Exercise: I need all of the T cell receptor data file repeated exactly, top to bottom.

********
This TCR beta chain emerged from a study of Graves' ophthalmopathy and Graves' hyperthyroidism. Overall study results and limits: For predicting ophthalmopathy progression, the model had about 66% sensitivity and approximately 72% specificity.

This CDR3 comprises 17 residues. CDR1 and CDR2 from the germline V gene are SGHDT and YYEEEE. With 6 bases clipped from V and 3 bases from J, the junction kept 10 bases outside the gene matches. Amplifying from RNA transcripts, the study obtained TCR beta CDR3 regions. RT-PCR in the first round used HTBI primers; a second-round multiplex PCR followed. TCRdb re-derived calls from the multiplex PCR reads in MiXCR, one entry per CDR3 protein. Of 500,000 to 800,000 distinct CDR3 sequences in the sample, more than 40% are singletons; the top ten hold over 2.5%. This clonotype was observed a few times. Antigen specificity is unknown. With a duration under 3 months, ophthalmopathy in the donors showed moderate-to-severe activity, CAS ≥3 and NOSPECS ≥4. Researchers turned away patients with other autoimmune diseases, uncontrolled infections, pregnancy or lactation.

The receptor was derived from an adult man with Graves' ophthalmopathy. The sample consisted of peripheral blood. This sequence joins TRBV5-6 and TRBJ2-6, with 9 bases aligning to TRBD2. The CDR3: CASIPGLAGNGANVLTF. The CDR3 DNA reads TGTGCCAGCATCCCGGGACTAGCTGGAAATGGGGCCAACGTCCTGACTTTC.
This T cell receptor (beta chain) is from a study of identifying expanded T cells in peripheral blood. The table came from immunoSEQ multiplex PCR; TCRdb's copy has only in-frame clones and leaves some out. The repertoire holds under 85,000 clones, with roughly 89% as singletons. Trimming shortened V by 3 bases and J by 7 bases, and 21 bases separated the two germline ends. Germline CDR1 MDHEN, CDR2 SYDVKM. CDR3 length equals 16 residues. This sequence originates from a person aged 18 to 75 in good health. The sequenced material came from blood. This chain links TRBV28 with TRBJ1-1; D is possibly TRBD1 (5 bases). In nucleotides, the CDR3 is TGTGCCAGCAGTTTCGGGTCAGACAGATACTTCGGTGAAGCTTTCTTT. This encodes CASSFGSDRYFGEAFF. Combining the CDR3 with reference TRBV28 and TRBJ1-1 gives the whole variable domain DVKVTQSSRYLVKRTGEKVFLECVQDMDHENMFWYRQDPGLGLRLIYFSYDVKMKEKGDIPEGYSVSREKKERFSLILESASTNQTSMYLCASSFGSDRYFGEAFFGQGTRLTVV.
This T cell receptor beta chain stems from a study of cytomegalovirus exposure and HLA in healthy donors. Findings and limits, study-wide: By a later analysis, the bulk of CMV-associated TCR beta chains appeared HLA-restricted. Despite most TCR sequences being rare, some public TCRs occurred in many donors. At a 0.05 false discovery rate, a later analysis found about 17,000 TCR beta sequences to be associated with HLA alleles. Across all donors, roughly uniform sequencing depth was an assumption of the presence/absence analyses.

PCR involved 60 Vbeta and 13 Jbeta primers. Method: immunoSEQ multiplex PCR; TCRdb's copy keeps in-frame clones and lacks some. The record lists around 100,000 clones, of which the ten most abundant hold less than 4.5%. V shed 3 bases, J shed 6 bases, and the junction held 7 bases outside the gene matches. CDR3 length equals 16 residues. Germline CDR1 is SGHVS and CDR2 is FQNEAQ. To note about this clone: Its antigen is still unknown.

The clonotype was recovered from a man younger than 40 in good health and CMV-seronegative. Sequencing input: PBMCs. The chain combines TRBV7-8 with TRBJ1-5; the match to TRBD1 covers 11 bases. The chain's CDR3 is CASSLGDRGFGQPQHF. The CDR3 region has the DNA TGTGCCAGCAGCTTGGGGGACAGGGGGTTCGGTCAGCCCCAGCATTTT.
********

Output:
This TCR beta chain emerged from a study of Graves' ophthalmopathy and Graves' hyperthyroidism. Overall study results and limits: For predicting ophthalmopathy progression, the model had about 66% sensitivity and approximately 72% specificity.

This CDR3 comprises 17 residues. CDR1 and CDR2 from the germline V gene are SGHDT and YYEEEE. With 6 bases clipped from V and 3 bases from J, the junction kept 10 bases outside the gene matches. Amplifying from RNA transcripts, the study obtained TCR beta CDR3 regions. RT-PCR in the first round used HTBI primers; a second-round multiplex PCR followed. TCRdb re-derived calls from the multiplex PCR reads in MiXCR, one entry per CDR3 protein. Of 500,000 to 800,000 distinct CDR3 sequences in the sample, more than 40% are singletons; the top ten hold over 2.5%. This clonotype was observed a few times. Antigen specificity is unknown. With a duration under 3 months, ophthalmopathy in the donors showed moderate-to-severe activity, CAS ≥3 and NOSPECS ≥4. Researchers turned away patients with other autoimmune diseases, uncontrolled infections, pregnancy or lactation.

The receptor was derived from an adult man with Graves' ophthalmopathy. The sample consisted of peripheral blood. This sequence joins TRBV5-6 and TRBJ2-6, with 9 bases aligning to TRBD2. The CDR3: CASIPGLAGNGANVLTF. The CDR3 DNA reads TGTGCCAGCATCCCGGGACTAGCTGGAAATGGGGCCAACGTCCTGACTTTC.
This T cell receptor (beta chain) is from a study of identifying expanded T cells in peripheral blood. The table came from immunoSEQ multiplex PCR; TCRdb's copy has only in-frame clones and leaves some out. The repertoire holds under 85,000 clones, with roughly 89% as singletons. Trimming shortened V by 3 bases and J by 7 bases, and 21 bases separated the two germline ends. Germline CDR1 MDHEN, CDR2 SYDVKM. CDR3 length equals 16 residues. This sequence originates from a person aged 18 to 75 in good health. The sequenced material came from blood. This chain links TRBV28 with TRBJ1-1; D is possibly TRBD1 (5 bases). In nucleotides, the CDR3 is TGTGCCAGCAGTTTCGGGTCAGACAGATACTTCGGTGAAGCTTTCTTT. This encodes CASSFGSDRYFGEAFF. Combining the CDR3 with reference TRBV28 and TRBJ1-1 gives the whole variable domain DVKVTQSSRYLVKRTGEKVFLECVQDMDHENMFWYRQDPGLGLRLIYFSYDVKMKEKGDIPEGYSVSREKKERFSLILESASTNQTSMYLCASSFGSDRYFGEAFFGQGTRLTVV.
This T cell receptor beta chain stems from a study of cytomegalovirus exposure and HLA in healthy donors. Findings and limits, study-wide: By a later analysis, the bulk of CMV-associated TCR beta chains appeared HLA-restricted. Despite most TCR sequences being rare, some public TCRs occurred in many donors. At a 0.05 false discovery rate, a later analysis found about 17,000 TCR beta sequences to be associated with HLA alleles. Across all donors, roughly uniform sequencing depth was an assumption of the presence/absence analyses.

PCR involved 60 Vbeta and 13 Jbeta primers. Method: immunoSEQ multiplex PCR; TCRdb's copy keeps in-frame clones and lacks some. The record lists around 100,000 clones, of which the ten most abundant hold less than 4.5%. V shed 3 bases, J shed 6 bases, and the junction held 7 bases outside the gene matches. CDR3 length equals 16 residues. Germline CDR1 is SGHVS and CDR2 is FQNEAQ. To note about this clone: Its antigen is still unknown.

The clonotype was recovered from a man younger than 40 in good health and CMV-seronegative. Sequencing input: PBMCs. The chain combines TRBV7-8 with TRBJ1-5; the match to TRBD1 covers 11 bases. The chain's CDR3 is CASSLGDRGFGQPQHF. The CDR3 region has the DNA TGTGCCAGCAGCTTGGGGGACAGGGGGTTCGGTCAGCCCCAGCATTTT.